Staff Snapshot: Wole Ojurongbe

(Photos by Eli Burakian ’00)


Wole Ojurongbe, MALS ’08, director of the Master of Arts in Liberal Studies program, discusses what he likes best about his job, the unpredictable nature of his work, and what he is currently reading. 

Job Title: Director of the Master of Arts in Liberal Studies (MALS) program at Dartmouth

How long have you been at Dartmouth: I started working for the program in 2003 as the administrator/registrar, and became the director in 2012.

What is your role? I’m the administrative director of the program. I oversee all processes starting with applications, admissions, the budget, and course scheduling. I advise students on their plan of study and make sure they’re making satisfactory progress, all the way up to graduation.

What brought you to this path? Long story (laughs). I moved to the Upper Valley in May 2002. The following winter I was speaking with Laura Lovett, a former assistant to the Dean of Faculty, about a family history project that I was planning to work on. My mother had passed recently, and I found out after she died that she’d had a daughter when she was 18 that she never told anybody about. And so I wanted to research this story, see if I could find out what happened and see if I could find my half-sister. Laura said, “You should go talk to the people at the MALS program.” And I said, well actually, I’m looking for a job; I’m not looking to go back to school yet, and she said, “Well, you should at least go talk to them.” So I did. As it turned out, the administrator of the program had just announced he’d be leaving in a few months, so I applied for the job in May of 2003 and applied to the program in July. I started as a student in 2004 while working full time for the program.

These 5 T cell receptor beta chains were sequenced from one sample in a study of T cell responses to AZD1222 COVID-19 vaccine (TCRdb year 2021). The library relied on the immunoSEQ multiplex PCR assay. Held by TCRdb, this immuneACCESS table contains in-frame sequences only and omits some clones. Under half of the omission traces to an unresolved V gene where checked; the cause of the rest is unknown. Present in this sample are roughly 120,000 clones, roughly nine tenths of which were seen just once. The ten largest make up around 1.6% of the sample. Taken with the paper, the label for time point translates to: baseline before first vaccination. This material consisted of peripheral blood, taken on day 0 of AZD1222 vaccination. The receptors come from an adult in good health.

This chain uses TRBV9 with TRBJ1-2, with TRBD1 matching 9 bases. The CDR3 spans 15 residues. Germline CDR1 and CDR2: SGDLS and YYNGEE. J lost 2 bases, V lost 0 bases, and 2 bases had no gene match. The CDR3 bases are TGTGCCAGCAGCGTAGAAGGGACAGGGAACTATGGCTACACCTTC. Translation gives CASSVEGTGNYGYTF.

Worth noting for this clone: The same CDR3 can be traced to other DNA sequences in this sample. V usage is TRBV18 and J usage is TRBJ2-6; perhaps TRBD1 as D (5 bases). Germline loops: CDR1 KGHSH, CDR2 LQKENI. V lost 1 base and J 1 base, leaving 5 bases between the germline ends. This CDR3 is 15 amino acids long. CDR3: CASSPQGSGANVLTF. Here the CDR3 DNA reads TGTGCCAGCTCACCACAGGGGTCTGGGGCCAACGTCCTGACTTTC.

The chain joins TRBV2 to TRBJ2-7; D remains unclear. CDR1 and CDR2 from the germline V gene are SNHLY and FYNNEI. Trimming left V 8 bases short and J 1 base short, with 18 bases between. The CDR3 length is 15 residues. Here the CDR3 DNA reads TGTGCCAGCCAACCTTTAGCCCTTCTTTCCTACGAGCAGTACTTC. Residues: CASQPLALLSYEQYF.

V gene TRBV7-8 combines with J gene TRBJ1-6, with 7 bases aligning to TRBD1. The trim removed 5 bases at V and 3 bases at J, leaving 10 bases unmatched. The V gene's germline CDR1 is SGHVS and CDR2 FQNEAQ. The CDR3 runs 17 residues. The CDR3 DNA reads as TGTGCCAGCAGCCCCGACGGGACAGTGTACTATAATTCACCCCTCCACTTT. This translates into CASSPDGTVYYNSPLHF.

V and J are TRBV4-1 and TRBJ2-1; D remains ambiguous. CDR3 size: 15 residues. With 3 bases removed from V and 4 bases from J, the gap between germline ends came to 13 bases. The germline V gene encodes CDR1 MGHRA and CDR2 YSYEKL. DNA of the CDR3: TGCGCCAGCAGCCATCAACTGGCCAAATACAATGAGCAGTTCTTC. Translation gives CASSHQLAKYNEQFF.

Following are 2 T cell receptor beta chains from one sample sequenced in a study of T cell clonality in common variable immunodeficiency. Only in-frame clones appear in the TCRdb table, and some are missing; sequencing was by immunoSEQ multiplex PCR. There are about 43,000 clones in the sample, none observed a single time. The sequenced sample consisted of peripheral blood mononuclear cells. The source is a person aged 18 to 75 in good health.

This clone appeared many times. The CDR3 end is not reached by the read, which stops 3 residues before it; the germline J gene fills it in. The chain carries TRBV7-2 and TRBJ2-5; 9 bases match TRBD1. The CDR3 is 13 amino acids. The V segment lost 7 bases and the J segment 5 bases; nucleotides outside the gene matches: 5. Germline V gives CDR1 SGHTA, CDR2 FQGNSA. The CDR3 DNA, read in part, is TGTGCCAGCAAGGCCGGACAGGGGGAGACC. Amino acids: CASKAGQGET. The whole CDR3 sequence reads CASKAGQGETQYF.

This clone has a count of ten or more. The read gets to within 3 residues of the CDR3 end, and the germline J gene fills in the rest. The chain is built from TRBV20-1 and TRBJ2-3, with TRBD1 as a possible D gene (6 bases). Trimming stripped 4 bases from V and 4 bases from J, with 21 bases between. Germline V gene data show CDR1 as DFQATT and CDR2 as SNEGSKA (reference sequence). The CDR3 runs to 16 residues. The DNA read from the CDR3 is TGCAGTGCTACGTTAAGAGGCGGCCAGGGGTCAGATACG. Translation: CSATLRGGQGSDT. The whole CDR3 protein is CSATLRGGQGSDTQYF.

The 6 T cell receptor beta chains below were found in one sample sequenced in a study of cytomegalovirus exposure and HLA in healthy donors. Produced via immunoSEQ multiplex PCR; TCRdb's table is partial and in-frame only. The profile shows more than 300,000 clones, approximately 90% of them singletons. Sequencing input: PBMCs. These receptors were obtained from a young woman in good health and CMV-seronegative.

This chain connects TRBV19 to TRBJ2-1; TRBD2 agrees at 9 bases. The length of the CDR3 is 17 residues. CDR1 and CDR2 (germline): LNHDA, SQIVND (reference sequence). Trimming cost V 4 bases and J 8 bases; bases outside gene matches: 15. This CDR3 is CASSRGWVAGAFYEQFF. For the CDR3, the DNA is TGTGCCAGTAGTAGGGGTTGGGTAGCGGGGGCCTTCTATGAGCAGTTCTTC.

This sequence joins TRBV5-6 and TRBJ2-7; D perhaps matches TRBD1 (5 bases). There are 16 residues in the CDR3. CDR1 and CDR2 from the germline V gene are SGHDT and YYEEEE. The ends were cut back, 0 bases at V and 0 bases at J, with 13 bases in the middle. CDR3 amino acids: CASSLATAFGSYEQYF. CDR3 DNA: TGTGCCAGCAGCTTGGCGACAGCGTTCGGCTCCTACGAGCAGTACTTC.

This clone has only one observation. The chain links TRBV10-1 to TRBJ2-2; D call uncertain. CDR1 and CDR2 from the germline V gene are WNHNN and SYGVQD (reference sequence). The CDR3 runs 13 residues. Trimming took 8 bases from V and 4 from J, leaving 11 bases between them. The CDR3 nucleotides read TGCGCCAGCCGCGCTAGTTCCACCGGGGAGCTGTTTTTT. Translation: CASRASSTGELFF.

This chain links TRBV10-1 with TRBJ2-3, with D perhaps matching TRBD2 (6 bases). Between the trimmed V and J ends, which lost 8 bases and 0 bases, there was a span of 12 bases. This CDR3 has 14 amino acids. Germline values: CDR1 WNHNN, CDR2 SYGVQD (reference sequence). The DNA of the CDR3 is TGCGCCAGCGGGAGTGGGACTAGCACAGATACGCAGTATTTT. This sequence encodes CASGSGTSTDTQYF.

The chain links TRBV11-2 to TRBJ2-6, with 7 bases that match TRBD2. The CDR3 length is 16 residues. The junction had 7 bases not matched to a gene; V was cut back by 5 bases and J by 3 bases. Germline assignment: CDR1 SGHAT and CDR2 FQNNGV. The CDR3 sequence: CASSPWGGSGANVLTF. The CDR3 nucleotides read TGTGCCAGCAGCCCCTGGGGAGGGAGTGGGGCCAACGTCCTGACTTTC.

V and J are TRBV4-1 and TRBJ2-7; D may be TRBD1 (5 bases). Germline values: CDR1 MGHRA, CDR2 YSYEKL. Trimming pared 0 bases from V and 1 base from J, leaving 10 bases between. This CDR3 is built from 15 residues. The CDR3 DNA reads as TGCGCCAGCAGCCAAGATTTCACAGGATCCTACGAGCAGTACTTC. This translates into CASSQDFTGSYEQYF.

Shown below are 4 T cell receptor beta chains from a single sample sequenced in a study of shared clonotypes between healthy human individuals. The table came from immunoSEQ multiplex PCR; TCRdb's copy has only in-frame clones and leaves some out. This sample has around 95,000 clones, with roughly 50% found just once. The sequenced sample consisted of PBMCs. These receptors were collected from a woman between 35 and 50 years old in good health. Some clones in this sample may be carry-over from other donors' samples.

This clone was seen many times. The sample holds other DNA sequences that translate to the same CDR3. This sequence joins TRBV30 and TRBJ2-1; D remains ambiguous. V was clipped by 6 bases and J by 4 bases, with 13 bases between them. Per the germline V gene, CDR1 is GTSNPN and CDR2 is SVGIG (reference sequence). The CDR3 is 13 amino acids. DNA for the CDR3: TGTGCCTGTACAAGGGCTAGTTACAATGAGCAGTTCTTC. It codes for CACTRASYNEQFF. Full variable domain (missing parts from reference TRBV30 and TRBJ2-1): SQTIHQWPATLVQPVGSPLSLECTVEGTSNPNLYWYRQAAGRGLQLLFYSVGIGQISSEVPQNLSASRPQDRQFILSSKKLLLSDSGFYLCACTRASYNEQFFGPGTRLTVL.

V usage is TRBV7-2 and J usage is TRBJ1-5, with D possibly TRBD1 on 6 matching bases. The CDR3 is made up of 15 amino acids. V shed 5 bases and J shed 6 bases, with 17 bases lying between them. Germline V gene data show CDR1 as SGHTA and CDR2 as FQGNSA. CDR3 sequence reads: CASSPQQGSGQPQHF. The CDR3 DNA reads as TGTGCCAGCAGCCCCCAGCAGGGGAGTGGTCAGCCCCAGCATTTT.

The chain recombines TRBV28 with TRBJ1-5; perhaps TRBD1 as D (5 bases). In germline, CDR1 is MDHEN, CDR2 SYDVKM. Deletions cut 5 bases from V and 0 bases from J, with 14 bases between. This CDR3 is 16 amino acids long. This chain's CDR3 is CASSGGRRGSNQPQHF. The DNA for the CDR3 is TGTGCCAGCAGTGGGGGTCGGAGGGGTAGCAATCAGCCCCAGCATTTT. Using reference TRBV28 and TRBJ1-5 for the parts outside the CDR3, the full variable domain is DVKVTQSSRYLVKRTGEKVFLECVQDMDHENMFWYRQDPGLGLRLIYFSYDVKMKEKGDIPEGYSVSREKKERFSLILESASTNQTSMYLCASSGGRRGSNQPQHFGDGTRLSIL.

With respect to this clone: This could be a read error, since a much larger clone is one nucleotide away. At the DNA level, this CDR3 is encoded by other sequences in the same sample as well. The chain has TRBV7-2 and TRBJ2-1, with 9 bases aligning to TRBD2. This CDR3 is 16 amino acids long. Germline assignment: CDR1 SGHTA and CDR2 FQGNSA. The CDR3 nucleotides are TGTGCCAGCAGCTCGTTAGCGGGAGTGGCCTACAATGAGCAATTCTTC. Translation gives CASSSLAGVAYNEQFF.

What does a typical day look like? Lots of emails, working with students, answering various questions for students, other offices around campus—depending on the time of year, I could be conducting applicant interviews, planning for commencement, or new student orientation. So it varies a lot. But the emails are constant (laughs).

What is the favorite part about your job? I think the interactions with applicants, students, faculty, and staff around the campus. I’ve met some really interesting people around here. It’s amazing. I also enjoy the excitement of not knowing what I’m going to need to do next. You just never know what the next email is going to bring—what part of the brain I’ll need to utilize next to address different issues.

What is your passion outside of work? My wife and I like to start our days reading. We enjoy getting up in the morning, brewing a pot of coffee, lying down in bed or sitting on the couch and reading different books. I read some fiction, a lot of nonfiction. I like biographies and memoirs. I also read about the history of Christianity—the life and times of Jesus are a very interesting topic—African American literature and history.

What are you reading these days? I am currently reading Gandhi Before India, by Ramachandra Guha. Gandhi’s philosophy influenced such individuals as Nelson Mandela and Martin Luther King Jr. I’ve always been interested to learn more about Gandhi, and this book details how his philosophy was shaped and developed by his work for and on behalf of Indian immigrants in British/Dutch South Africa in the 1890s and early 1900s.



Soo Hyun Lee '16